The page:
More than 9,500 Americans are diagnosed with skin cancer every day. Being aware of the risks and warning signs can save your life.
There are three leading types of skin cancer — and ways to tell if you should be concerned.
Basal Cell Carcinoma
Basal cell carcinoma begins in skin cells that produce new skin cells. It often appears as a mostly transparent bump on the skin.
This cancer can appear as a skin-colored, pink or pearly white bump. If you have a darker skin tone, it can look darker but still be transparent. You may also see a brown, blue or black lesion, a reddish patch or a white, waxy lesion on the skin with no clear border.
It mostly — but not always — occurs on skin that’s exposed to the sun. Most basal cell carcinomas are thought to be caused by ultraviolet (UV) radiation from the sun. Avoiding direct exposure to the sun and using sunscreen helps protect you against basal cell carcinoma.
If you see these signs, you should speak to your primary care provider or a dermatologist.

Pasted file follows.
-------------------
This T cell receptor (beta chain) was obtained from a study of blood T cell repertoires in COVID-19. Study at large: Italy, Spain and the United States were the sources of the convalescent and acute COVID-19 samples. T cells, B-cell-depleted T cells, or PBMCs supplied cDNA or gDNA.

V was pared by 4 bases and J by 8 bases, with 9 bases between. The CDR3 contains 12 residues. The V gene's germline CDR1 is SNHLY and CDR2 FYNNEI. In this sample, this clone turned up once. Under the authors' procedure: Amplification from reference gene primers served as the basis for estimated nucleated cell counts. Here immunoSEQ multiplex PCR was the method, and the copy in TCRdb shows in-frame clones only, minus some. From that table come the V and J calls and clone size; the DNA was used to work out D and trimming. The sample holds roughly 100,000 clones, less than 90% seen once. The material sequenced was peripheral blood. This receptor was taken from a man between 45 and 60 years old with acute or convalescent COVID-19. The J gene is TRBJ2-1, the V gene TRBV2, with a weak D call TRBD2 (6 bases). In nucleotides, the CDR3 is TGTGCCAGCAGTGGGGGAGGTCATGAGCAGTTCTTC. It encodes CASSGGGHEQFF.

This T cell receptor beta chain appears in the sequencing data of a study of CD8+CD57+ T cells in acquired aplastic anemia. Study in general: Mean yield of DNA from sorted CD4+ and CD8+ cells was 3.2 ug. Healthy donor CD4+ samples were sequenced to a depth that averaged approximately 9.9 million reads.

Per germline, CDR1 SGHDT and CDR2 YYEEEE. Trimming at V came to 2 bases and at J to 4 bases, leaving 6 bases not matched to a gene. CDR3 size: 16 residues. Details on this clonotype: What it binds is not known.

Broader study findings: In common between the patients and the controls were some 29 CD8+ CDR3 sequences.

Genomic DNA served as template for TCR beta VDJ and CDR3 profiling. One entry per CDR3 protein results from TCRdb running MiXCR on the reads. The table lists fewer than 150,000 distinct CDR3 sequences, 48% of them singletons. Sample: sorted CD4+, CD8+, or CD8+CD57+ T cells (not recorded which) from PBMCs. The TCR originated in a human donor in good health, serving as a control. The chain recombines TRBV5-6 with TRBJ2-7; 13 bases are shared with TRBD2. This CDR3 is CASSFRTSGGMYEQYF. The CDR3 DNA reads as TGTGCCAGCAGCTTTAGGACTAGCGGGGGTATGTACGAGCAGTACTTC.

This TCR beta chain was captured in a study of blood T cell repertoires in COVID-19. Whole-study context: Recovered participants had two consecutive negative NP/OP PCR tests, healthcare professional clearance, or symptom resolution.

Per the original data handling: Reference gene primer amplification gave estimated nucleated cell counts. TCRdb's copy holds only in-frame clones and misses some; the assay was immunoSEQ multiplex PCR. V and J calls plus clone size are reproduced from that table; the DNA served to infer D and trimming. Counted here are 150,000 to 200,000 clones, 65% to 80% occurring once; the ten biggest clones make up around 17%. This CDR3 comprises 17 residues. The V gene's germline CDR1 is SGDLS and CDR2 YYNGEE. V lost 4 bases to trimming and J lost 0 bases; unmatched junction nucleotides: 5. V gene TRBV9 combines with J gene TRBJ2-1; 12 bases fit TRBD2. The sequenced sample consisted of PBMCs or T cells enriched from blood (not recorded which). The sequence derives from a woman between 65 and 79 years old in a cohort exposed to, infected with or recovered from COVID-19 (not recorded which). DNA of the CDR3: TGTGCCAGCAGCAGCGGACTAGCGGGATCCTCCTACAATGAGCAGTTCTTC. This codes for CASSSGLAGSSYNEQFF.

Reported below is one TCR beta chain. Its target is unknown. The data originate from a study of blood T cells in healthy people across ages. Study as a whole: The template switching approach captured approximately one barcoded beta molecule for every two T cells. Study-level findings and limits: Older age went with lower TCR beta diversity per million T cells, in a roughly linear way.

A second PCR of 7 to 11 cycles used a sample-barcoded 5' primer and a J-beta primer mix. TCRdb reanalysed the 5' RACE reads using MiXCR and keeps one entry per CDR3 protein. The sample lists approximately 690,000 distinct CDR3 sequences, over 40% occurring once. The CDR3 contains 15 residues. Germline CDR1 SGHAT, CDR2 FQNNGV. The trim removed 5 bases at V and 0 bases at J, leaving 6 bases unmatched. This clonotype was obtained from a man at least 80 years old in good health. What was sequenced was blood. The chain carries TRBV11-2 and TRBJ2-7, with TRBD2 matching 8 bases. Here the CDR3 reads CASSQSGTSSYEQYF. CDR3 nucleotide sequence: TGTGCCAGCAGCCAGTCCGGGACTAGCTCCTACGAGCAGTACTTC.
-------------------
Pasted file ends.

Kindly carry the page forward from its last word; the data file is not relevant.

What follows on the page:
Melanoma is the most serious skin cancer — but if detected early, it has a 99% five-year survival rate. Melanoma begins in the pigment that gives your skin its color.
It’s thought that long-term exposure to UV rays from sunlight or tanning lamps contribute to the occurrence of melanoma — especially on the arms, back, face and legs. Having just five or more sunburns in your life can double your risk for melanoma.
If you have a mole that changes, developing unusual coloring or uneven borders, or if you develop a new growth or area of pigmentation on your skin, you should show it to your primary care provider or a dermatologist.
Squamous Cell Carcinoma
Squamous cell carcinoma begins in the cells that comprise the middle- and outer layers of the skin. It can be aggressive, even if it’s rarely life-threatening.
Like basal cell carcinoma, squamous cell carcinoma often results from long-term exposure to UV radiation, either from the sun or tanning beds.
Squamous cell carcinoma may present as a red, solid nodule; a flat sore; a new, raised area on an old scar; a rough patch on the inside of your mouth; or a raised, wart-like sore on the anus or genitals. Any of these signs should mean a consultation with a primary care provider or dermatologist.
Effective Skin Cancer Treatment
Effective treatment for these types of skin cancer is possible, but only with early detection. Without treatment, these cancers can spread to other parts of the body.
A combination of surgery and radiotherapy can effectively fight skin cancers found early enough.
If any portion of your skin changes, speak with your primary care provider or make an appointment with a dermatologist for further evaluation. They can best help you decide if more analysis or treatment may be necessary.